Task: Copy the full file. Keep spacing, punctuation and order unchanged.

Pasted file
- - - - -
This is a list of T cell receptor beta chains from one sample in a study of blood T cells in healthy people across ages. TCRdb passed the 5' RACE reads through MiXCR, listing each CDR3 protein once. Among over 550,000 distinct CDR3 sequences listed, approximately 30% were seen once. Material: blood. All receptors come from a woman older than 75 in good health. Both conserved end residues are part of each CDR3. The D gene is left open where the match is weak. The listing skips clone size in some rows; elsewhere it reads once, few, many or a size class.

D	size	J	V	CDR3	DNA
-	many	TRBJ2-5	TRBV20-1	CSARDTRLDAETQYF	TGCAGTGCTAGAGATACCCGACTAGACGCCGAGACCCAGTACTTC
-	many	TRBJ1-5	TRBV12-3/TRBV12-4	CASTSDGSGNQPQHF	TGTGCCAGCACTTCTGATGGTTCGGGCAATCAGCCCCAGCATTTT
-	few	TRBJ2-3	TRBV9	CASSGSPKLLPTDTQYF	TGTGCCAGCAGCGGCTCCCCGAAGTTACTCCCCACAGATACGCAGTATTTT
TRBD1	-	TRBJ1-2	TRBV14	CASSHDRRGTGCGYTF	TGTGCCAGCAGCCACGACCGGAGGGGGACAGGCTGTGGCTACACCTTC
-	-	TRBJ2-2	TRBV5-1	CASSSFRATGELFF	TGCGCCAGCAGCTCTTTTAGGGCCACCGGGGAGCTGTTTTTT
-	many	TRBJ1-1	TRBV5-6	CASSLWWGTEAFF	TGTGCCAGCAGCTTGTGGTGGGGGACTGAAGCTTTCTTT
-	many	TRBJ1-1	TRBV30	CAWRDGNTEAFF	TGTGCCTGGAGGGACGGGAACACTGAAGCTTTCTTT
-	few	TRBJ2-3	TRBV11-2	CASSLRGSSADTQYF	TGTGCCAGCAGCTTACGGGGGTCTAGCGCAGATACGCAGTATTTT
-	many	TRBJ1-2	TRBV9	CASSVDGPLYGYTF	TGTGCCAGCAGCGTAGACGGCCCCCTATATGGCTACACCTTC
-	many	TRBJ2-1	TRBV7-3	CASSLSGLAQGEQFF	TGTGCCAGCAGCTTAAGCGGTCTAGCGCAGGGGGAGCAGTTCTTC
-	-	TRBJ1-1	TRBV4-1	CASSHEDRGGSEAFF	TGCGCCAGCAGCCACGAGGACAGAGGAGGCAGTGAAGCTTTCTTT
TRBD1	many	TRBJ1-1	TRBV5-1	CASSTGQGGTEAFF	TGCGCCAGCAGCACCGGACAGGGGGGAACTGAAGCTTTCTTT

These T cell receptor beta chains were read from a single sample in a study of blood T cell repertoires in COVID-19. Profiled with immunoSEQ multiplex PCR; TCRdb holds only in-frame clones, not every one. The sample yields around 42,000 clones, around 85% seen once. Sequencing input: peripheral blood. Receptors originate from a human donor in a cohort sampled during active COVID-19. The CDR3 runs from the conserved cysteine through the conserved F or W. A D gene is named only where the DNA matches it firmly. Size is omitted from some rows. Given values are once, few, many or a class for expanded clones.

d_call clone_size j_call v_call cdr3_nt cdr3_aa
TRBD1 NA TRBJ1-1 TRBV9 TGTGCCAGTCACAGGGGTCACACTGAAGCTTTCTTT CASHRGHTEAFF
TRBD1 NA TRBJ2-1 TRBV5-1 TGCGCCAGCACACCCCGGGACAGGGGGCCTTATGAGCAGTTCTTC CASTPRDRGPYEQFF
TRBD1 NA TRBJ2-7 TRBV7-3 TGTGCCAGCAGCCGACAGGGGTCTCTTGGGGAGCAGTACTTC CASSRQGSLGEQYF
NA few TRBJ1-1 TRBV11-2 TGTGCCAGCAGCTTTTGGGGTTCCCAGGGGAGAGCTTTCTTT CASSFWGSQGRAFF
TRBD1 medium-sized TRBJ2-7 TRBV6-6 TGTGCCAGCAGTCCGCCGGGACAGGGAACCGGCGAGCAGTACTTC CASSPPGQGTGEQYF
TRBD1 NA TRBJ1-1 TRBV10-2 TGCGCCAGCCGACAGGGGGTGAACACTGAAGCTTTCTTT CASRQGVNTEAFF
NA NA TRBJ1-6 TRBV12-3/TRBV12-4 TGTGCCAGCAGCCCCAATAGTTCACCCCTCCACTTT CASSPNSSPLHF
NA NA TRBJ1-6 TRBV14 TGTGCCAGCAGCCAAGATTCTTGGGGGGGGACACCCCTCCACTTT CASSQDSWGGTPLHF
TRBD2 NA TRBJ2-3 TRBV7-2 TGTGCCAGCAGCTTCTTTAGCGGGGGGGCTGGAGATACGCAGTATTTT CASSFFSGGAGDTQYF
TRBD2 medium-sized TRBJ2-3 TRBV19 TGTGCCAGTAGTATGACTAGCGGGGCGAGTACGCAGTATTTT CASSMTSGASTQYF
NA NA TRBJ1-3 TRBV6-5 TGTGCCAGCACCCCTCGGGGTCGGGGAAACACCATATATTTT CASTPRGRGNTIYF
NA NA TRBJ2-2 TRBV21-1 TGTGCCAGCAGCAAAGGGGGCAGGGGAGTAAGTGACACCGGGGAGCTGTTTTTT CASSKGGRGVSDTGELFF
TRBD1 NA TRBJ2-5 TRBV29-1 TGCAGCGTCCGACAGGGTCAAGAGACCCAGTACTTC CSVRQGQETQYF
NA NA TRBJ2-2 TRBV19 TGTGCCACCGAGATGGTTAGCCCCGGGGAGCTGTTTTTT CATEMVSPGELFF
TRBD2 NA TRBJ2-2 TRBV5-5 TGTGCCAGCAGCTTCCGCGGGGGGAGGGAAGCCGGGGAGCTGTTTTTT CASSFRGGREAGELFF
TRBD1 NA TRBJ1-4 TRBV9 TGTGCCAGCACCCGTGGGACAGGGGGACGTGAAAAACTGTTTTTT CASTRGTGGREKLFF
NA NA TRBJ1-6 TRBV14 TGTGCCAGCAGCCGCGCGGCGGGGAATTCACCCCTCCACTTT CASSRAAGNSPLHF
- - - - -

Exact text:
This is a list of T cell receptor beta chains from one sample in a study of blood T cells in healthy people across ages. TCRdb passed the 5' RACE reads through MiXCR, listing each CDR3 protein once. Among over 550,000 distinct CDR3 sequences listed, approximately 30% were seen once. Material: blood. All receptors come from a woman older than 75 in good health. Both conserved end residues are part of each CDR3. The D gene is left open where the match is weak. The listing skips clone size in some rows; elsewhere it reads once, few, many or a size class.

D	size	J	V	CDR3	DNA
-	many	TRBJ2-5	TRBV20-1	CSARDTRLDAETQYF	TGCAGTGCTAGAGATACCCGACTAGACGCCGAGACCCAGTACTTC
-	many	TRBJ1-5	TRBV12-3/TRBV12-4	CASTSDGSGNQPQHF	TGTGCCAGCACTTCTGATGGTTCGGGCAATCAGCCCCAGCATTTT
-	few	TRBJ2-3	TRBV9	CASSGSPKLLPTDTQYF	TGTGCCAGCAGCGGCTCCCCGAAGTTACTCCCCACAGATACGCAGTATTTT
TRBD1	-	TRBJ1-2	TRBV14	CASSHDRRGTGCGYTF	TGTGCCAGCAGCCACGACCGGAGGGGGACAGGCTGTGGCTACACCTTC
-	-	TRBJ2-2	TRBV5-1	CASSSFRATGELFF	TGCGCCAGCAGCTCTTTTAGGGCCACCGGGGAGCTGTTTTTT
-	many	TRBJ1-1	TRBV5-6	CASSLWWGTEAFF	TGTGCCAGCAGCTTGTGGTGGGGGACTGAAGCTTTCTTT
-	many	TRBJ1-1	TRBV30	CAWRDGNTEAFF	TGTGCCTGGAGGGACGGGAACACTGAAGCTTTCTTT
-	few	TRBJ2-3	TRBV11-2	CASSLRGSSADTQYF	TGTGCCAGCAGCTTACGGGGGTCTAGCGCAGATACGCAGTATTTT
-	many	TRBJ1-2	TRBV9	CASSVDGPLYGYTF	TGTGCCAGCAGCGTAGACGGCCCCCTATATGGCTACACCTTC
-	many	TRBJ2-1	TRBV7-3	CASSLSGLAQGEQFF	TGTGCCAGCAGCTTAAGCGGTCTAGCGCAGGGGGAGCAGTTCTTC
-	-	TRBJ1-1	TRBV4-1	CASSHEDRGGSEAFF	TGCGCCAGCAGCCACGAGGACAGAGGAGGCAGTGAAGCTTTCTTT
TRBD1	many	TRBJ1-1	TRBV5-1	CASSTGQGGTEAFF	TGCGCCAGCAGCACCGGACAGGGGGGAACTGAAGCTTTCTTT

These T cell receptor beta chains were read from a single sample in a study of blood T cell repertoires in COVID-19. Profiled with immunoSEQ multiplex PCR; TCRdb holds only in-frame clones, not every one. The sample yields around 42,000 clones, around 85% seen once. Sequencing input: peripheral blood. Receptors originate from a human donor in a cohort sampled during active COVID-19. The CDR3 runs from the conserved cysteine through the conserved F or W. A D gene is named only where the DNA matches it firmly. Size is omitted from some rows. Given values are once, few, many or a class for expanded clones.

d_call clone_size j_call v_call cdr3_nt cdr3_aa
TRBD1 NA TRBJ1-1 TRBV9 TGTGCCAGTCACAGGGGTCACACTGAAGCTTTCTTT CASHRGHTEAFF
TRBD1 NA TRBJ2-1 TRBV5-1 TGCGCCAGCACACCCCGGGACAGGGGGCCTTATGAGCAGTTCTTC CASTPRDRGPYEQFF
TRBD1 NA TRBJ2-7 TRBV7-3 TGTGCCAGCAGCCGACAGGGGTCTCTTGGGGAGCAGTACTTC CASSRQGSLGEQYF
NA few TRBJ1-1 TRBV11-2 TGTGCCAGCAGCTTTTGGGGTTCCCAGGGGAGAGCTTTCTTT CASSFWGSQGRAFF
TRBD1 medium-sized TRBJ2-7 TRBV6-6 TGTGCCAGCAGTCCGCCGGGACAGGGAACCGGCGAGCAGTACTTC CASSPPGQGTGEQYF
TRBD1 NA TRBJ1-1 TRBV10-2 TGCGCCAGCCGACAGGGGGTGAACACTGAAGCTTTCTTT CASRQGVNTEAFF
NA NA TRBJ1-6 TRBV12-3/TRBV12-4 TGTGCCAGCAGCCCCAATAGTTCACCCCTCCACTTT CASSPNSSPLHF
NA NA TRBJ1-6 TRBV14 TGTGCCAGCAGCCAAGATTCTTGGGGGGGGACACCCCTCCACTTT CASSQDSWGGTPLHF
TRBD2 NA TRBJ2-3 TRBV7-2 TGTGCCAGCAGCTTCTTTAGCGGGGGGGCTGGAGATACGCAGTATTTT CASSFFSGGAGDTQYF
TRBD2 medium-sized TRBJ2-3 TRBV19 TGTGCCAGTAGTATGACTAGCGGGGCGAGTACGCAGTATTTT CASSMTSGASTQYF
NA NA TRBJ1-3 TRBV6-5 TGTGCCAGCACCCCTCGGGGTCGGGGAAACACCATATATTTT CASTPRGRGNTIYF
NA NA TRBJ2-2 TRBV21-1 TGTGCCAGCAGCAAAGGGGGCAGGGGAGTAAGTGACACCGGGGAGCTGTTTTTT CASSKGGRGVSDTGELFF
TRBD1 NA TRBJ2-5 TRBV29-1 TGCAGCGTCCGACAGGGTCAAGAGACCCAGTACTTC CSVRQGQETQYF
NA NA TRBJ2-2 TRBV19 TGTGCCACCGAGATGGTTAGCCCCGGGGAGCTGTTTTTT CATEMVSPGELFF
TRBD2 NA TRBJ2-2 TRBV5-5 TGTGCCAGCAGCTTCCGCGGGGGGAGGGAAGCCGGGGAGCTGTTTTTT CASSFRGGREAGELFF
TRBD1 NA TRBJ1-4 TRBV9 TGTGCCAGCACCCGTGGGACAGGGGGACGTGAAAAACTGTTTTTT CASTRGTGGREKLFF
NA NA TRBJ1-6 TRBV14 TGTGCCAGCAGCCGCGCGGCGGGGAATTCACCCCTCCACTTT CASSRAAGNSPLHF